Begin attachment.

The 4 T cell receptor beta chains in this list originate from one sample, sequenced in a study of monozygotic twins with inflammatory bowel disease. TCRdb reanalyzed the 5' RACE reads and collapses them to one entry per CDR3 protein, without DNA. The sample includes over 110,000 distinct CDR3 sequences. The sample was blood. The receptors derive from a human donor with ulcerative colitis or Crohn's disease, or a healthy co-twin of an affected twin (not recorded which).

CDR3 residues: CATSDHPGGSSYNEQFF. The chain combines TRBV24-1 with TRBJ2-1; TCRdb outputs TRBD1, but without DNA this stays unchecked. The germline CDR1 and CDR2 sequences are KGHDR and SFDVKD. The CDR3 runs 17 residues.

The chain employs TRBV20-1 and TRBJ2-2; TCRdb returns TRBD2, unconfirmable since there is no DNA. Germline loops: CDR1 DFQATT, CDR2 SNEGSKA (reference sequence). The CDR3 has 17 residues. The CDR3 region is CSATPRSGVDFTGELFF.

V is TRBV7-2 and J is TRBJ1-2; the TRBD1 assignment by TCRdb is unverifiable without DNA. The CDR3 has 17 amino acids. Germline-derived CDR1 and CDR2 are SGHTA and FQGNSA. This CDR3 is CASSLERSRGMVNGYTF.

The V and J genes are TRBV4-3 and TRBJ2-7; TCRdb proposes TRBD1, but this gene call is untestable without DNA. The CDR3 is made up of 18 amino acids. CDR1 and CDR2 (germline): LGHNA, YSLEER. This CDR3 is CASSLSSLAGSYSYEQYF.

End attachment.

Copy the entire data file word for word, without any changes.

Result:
The 4 T cell receptor beta chains in this list originate from one sample, sequenced in a study of monozygotic twins with inflammatory bowel disease. TCRdb reanalyzed the 5' RACE reads and collapses them to one entry per CDR3 protein, without DNA. The sample includes over 110,000 distinct CDR3 sequences. The sample was blood. The receptors derive from a human donor with ulcerative colitis or Crohn's disease, or a healthy co-twin of an affected twin (not recorded which).

CDR3 residues: CATSDHPGGSSYNEQFF. The chain combines TRBV24-1 with TRBJ2-1; TCRdb outputs TRBD1, but without DNA this stays unchecked. The germline CDR1 and CDR2 sequences are KGHDR and SFDVKD. The CDR3 runs 17 residues.

The chain employs TRBV20-1 and TRBJ2-2; TCRdb returns TRBD2, unconfirmable since there is no DNA. Germline loops: CDR1 DFQATT, CDR2 SNEGSKA (reference sequence). The CDR3 has 17 residues. The CDR3 region is CSATPRSGVDFTGELFF.

V is TRBV7-2 and J is TRBJ1-2; the TRBD1 assignment by TCRdb is unverifiable without DNA. The CDR3 has 17 amino acids. Germline-derived CDR1 and CDR2 are SGHTA and FQGNSA. This CDR3 is CASSLERSRGMVNGYTF.

The V and J genes are TRBV4-3 and TRBJ2-7; TCRdb proposes TRBD1, but this gene call is untestable without DNA. The CDR3 is made up of 18 amino acids. CDR1 and CDR2 (germline): LGHNA, YSLEER. This CDR3 is CASSLSSLAGSYSYEQYF.